Every day Life
By On The Cusp
It’s finally here. Halloween is the one holiday that brings out the child in all of us. No other holiday gives us the social permission to play dress up, make fun of famous people, go to parties and laugh openly at everyone else, and of course, eat a lot of candy.
When I was a kid, Halloween meant begging your mother into sewing a costume, or rifling through the house to pull together an outfit. My sister and I got lots of use out of my father’s weekend work clothes in our hobo costume years. The lucky ones got to buy a shrink-wrapped costume with mask that covered their faces, with tiny holes to breathe through the hard plastic. But most of us in my New Jersey suburb, made do with what was on hand.
Now, Halloween is big business. According to the Statistic Brain Research Institute, the average person spends $93.42 on Halloween, adding up to a whopping $7.9 billion in Halloween spend for retailers. This year, more money will be spent on adult costumes than kid costumes. And 11 percent plan to dress their pet.
In a rather alarming trend, the most popular choice for girls is the princess costume. The most popular adult costume, is a witch. I’ll save the commentary on how little princesses grow up and aspire to this new role, for another blog. [How many of us have donned a pointed cap, only to hear comments of ‘no costume, just yourself this year?’]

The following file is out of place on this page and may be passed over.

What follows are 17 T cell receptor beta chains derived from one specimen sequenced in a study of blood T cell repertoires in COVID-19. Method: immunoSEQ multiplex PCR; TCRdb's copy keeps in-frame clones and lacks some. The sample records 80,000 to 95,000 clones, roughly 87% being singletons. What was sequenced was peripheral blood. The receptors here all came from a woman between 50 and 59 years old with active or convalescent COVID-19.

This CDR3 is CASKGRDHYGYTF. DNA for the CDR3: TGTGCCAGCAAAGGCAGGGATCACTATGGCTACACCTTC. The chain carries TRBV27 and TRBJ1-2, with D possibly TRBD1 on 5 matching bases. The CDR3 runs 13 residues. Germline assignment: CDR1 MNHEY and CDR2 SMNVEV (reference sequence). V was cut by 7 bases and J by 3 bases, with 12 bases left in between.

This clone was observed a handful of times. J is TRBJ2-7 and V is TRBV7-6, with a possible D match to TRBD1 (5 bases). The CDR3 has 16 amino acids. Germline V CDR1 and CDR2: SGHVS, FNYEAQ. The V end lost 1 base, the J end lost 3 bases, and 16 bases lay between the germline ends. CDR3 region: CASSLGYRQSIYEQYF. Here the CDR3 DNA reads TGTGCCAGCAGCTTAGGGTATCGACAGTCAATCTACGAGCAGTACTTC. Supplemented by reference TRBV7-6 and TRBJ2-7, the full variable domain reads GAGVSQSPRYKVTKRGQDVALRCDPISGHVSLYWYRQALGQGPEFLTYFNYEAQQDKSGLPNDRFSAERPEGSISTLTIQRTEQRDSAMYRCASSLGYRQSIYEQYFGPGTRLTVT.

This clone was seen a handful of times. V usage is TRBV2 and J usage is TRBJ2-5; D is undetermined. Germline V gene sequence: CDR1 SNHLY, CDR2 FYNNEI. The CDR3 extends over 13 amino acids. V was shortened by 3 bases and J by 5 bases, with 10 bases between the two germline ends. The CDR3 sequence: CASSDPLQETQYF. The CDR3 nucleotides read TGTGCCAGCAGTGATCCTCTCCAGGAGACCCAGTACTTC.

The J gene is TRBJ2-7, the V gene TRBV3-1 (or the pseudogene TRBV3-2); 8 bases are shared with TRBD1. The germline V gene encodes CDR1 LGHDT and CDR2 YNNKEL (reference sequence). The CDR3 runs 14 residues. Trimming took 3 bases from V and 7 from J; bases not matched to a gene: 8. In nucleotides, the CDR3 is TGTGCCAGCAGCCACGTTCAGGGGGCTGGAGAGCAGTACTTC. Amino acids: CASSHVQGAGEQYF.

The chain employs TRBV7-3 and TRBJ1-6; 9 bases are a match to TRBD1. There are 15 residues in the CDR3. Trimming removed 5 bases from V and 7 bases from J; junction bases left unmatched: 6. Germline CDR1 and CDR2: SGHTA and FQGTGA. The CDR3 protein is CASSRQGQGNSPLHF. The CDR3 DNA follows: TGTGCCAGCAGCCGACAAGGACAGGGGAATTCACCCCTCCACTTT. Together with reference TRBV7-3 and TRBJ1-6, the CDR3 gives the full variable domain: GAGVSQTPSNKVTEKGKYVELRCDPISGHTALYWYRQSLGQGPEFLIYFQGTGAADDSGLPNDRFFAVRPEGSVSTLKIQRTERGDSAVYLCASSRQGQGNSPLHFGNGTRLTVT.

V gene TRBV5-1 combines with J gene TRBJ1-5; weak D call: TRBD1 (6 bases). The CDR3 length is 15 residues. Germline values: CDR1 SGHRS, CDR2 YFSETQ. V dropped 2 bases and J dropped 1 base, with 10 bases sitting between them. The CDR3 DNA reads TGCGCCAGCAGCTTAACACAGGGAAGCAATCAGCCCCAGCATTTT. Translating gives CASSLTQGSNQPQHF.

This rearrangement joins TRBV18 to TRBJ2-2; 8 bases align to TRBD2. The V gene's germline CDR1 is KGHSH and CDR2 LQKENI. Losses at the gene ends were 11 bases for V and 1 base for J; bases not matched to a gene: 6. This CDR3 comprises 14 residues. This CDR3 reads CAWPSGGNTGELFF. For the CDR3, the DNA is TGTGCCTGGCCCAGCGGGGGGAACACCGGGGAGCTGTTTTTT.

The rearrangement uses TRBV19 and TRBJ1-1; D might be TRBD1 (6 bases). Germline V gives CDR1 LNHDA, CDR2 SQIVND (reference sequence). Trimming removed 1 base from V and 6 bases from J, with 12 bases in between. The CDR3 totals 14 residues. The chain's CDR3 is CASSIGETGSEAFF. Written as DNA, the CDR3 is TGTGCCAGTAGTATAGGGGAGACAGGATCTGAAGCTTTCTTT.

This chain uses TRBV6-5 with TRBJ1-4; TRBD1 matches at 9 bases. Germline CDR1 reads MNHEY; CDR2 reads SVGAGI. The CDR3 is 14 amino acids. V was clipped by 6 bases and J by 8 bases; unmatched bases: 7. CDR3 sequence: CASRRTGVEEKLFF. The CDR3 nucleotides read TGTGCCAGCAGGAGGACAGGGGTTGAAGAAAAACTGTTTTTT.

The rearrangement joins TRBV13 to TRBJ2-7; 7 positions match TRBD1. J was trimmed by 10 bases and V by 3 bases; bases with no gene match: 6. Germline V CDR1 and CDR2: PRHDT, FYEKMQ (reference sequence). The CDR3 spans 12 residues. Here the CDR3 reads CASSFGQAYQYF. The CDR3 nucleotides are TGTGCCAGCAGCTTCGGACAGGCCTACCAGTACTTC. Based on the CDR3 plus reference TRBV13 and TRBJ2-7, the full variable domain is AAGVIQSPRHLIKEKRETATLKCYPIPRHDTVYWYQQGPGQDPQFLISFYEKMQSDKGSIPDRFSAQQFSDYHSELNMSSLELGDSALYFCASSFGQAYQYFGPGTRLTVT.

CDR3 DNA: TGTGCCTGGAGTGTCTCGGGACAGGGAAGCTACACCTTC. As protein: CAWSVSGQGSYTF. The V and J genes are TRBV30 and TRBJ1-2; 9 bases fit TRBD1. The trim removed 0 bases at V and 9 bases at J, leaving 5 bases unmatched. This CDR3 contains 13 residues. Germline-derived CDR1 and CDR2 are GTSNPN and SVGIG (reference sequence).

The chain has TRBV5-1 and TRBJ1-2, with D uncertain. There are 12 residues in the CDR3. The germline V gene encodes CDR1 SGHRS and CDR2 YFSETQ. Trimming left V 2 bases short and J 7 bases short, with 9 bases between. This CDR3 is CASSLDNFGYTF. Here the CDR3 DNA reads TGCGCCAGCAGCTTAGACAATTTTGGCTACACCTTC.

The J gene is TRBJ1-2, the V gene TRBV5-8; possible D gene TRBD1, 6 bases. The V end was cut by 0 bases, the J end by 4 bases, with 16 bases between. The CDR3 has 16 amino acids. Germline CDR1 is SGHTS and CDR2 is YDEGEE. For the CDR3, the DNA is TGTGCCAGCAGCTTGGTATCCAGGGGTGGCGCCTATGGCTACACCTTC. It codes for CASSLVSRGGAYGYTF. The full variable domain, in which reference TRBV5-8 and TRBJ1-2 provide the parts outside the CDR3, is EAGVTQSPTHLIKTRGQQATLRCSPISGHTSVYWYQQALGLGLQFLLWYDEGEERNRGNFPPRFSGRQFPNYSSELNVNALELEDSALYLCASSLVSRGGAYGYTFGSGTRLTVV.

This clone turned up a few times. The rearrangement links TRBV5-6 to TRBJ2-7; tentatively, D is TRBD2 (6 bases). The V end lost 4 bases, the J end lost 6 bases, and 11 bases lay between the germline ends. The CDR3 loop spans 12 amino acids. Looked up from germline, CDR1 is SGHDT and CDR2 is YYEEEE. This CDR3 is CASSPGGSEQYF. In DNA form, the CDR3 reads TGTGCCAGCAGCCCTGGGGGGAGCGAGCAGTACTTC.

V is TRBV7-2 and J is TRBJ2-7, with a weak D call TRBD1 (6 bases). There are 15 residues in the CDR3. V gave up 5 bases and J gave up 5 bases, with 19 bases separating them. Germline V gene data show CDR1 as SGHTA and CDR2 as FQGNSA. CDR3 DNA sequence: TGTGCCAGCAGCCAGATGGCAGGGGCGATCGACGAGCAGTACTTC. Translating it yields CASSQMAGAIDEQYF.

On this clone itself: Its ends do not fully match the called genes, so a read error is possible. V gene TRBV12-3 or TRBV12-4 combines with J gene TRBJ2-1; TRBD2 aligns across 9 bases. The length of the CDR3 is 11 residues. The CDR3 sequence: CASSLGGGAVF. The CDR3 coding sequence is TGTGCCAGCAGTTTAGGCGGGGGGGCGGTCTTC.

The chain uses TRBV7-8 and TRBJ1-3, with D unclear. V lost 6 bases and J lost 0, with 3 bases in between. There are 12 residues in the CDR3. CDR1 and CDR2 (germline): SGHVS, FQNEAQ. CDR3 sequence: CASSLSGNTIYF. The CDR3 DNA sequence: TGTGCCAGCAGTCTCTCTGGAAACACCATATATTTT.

But back to the here and now. Today is the day to finally carve that pumpkin, if it survived the nightly raids by neighborhood kids. Being a strict triangle-eye novice, I’m in awe of the elaborate creations around me. One neighbor carves elaborate horror expressions, paints ‘em white and makes them into ghosts lining her fence. Others have carved faces that will mirror those of the trick-or-treaters later on today: the gap-toothed smiles, the goofy expressions, the wide grins.
The way my kids see it, candy is the reason for the season. Now that Halloween treats appear in the stores before Labor Day, the candy negotiations start in September. I don’t want to buy any candy I like - which pretty much is anything in the chocolate family - because I know from sad experience that whatever my resolve is, I’ll break down and have just the one piece. One empty bag later, I’ll be making another trip to the store to replenish. My kids lobby for everything I’ve resolved not to buy. We go back and forth until we hit on a few that don’t beckon to me late at night.
My favorite part of Halloween is handing out the candy. I love seeing the little ones in their cute costumes. I love seeing the personalities of the kids through their costumes: the superhero who timidly hangs back behind his siblings; the baseball players who artfully grab handfuls of candy and deftly stuff the loot in their overloaded sacks; the sweet ballerinas and, yes, princesses who carefully look through the basket before choosing their favorites. It’s a night when all along the street, the welcome lights are on, we’re all on our porches, and it feels like a great big party. Some of the parents escort their kids, beverage cart in tow. Happy kids, happy parents.